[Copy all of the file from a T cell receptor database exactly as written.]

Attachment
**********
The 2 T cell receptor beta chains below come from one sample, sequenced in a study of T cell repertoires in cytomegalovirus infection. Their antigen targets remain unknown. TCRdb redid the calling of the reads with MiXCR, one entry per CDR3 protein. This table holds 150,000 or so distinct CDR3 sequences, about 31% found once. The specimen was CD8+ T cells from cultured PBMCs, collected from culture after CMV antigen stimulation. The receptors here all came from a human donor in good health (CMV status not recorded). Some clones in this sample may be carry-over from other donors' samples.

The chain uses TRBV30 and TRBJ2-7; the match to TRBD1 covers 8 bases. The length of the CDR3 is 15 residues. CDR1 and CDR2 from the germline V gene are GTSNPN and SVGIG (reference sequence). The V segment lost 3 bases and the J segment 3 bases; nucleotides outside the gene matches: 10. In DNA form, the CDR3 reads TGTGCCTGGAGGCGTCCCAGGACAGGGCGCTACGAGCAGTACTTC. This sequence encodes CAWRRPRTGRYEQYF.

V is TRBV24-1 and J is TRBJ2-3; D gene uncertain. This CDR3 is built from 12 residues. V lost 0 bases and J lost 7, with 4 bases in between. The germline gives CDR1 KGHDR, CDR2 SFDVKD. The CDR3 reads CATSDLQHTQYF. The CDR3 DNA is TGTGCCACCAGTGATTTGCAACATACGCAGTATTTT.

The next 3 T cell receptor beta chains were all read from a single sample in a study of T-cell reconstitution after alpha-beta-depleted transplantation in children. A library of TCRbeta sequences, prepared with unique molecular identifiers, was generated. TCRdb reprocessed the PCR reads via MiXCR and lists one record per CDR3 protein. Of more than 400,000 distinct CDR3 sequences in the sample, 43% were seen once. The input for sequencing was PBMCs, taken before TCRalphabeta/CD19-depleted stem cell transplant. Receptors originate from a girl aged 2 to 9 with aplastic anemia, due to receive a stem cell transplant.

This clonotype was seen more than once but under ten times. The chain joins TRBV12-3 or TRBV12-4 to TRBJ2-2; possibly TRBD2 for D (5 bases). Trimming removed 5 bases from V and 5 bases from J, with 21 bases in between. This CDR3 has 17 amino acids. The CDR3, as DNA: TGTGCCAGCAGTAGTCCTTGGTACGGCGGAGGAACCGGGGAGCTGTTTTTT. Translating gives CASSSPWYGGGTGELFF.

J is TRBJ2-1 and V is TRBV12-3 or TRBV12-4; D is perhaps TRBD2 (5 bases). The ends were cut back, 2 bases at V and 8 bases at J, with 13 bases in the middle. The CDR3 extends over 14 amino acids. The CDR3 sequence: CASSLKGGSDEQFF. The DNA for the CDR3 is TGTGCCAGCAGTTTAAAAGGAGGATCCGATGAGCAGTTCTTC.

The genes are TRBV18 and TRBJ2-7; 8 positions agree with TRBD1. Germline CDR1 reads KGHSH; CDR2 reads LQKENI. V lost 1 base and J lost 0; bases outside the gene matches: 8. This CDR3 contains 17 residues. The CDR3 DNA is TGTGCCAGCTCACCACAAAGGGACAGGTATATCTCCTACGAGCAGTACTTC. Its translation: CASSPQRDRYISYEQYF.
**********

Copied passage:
The 2 T cell receptor beta chains below come from one sample, sequenced in a study of T cell repertoires in cytomegalovirus infection. Their antigen targets remain unknown. TCRdb redid the calling of the reads with MiXCR, one entry per CDR3 protein. This table holds 150,000 or so distinct CDR3 sequences, about 31% found once. The specimen was CD8+ T cells from cultured PBMCs, collected from culture after CMV antigen stimulation. The receptors here all came from a human donor in good health (CMV status not recorded). Some clones in this sample may be carry-over from other donors' samples.

The chain uses TRBV30 and TRBJ2-7; the match to TRBD1 covers 8 bases. The length of the CDR3 is 15 residues. CDR1 and CDR2 from the germline V gene are GTSNPN and SVGIG (reference sequence). The V segment lost 3 bases and the J segment 3 bases; nucleotides outside the gene matches: 10. In DNA form, the CDR3 reads TGTGCCTGGAGGCGTCCCAGGACAGGGCGCTACGAGCAGTACTTC. This sequence encodes CAWRRPRTGRYEQYF.

V is TRBV24-1 and J is TRBJ2-3; D gene uncertain. This CDR3 is built from 12 residues. V lost 0 bases and J lost 7, with 4 bases in between. The germline gives CDR1 KGHDR, CDR2 SFDVKD. The CDR3 reads CATSDLQHTQYF. The CDR3 DNA is TGTGCCACCAGTGATTTGCAACATACGCAGTATTTT.

The next 3 T cell receptor beta chains were all read from a single sample in a study of T-cell reconstitution after alpha-beta-depleted transplantation in children. A library of TCRbeta sequences, prepared with unique molecular identifiers, was generated. TCRdb reprocessed the PCR reads via MiXCR and lists one record per CDR3 protein. Of more than 400,000 distinct CDR3 sequences in the sample, 43% were seen once. The input for sequencing was PBMCs, taken before TCRalphabeta/CD19-depleted stem cell transplant. Receptors originate from a girl aged 2 to 9 with aplastic anemia, due to receive a stem cell transplant.

This clonotype was seen more than once but under ten times. The chain joins TRBV12-3 or TRBV12-4 to TRBJ2-2; possibly TRBD2 for D (5 bases). Trimming removed 5 bases from V and 5 bases from J, with 21 bases in between. This CDR3 has 17 amino acids. The CDR3, as DNA: TGTGCCAGCAGTAGTCCTTGGTACGGCGGAGGAACCGGGGAGCTGTTTTTT. Translating gives CASSSPWYGGGTGELFF.

J is TRBJ2-1 and V is TRBV12-3 or TRBV12-4; D is perhaps TRBD2 (5 bases). The ends were cut back, 2 bases at V and 8 bases at J, with 13 bases in the middle. The CDR3 extends over 14 amino acids. The CDR3 sequence: CASSLKGGSDEQFF. The DNA for the CDR3 is TGTGCCAGCAGTTTAAAAGGAGGATCCGATGAGCAGTTCTTC.

The genes are TRBV18 and TRBJ2-7; 8 positions agree with TRBD1. Germline CDR1 reads KGHSH; CDR2 reads LQKENI. V lost 1 base and J lost 0; bases outside the gene matches: 8. This CDR3 contains 17 residues. The CDR3 DNA is TGTGCCAGCTCACCACAAAGGGACAGGTATATCTCCTACGAGCAGTACTTC. Its translation: CASSPQRDRYISYEQYF.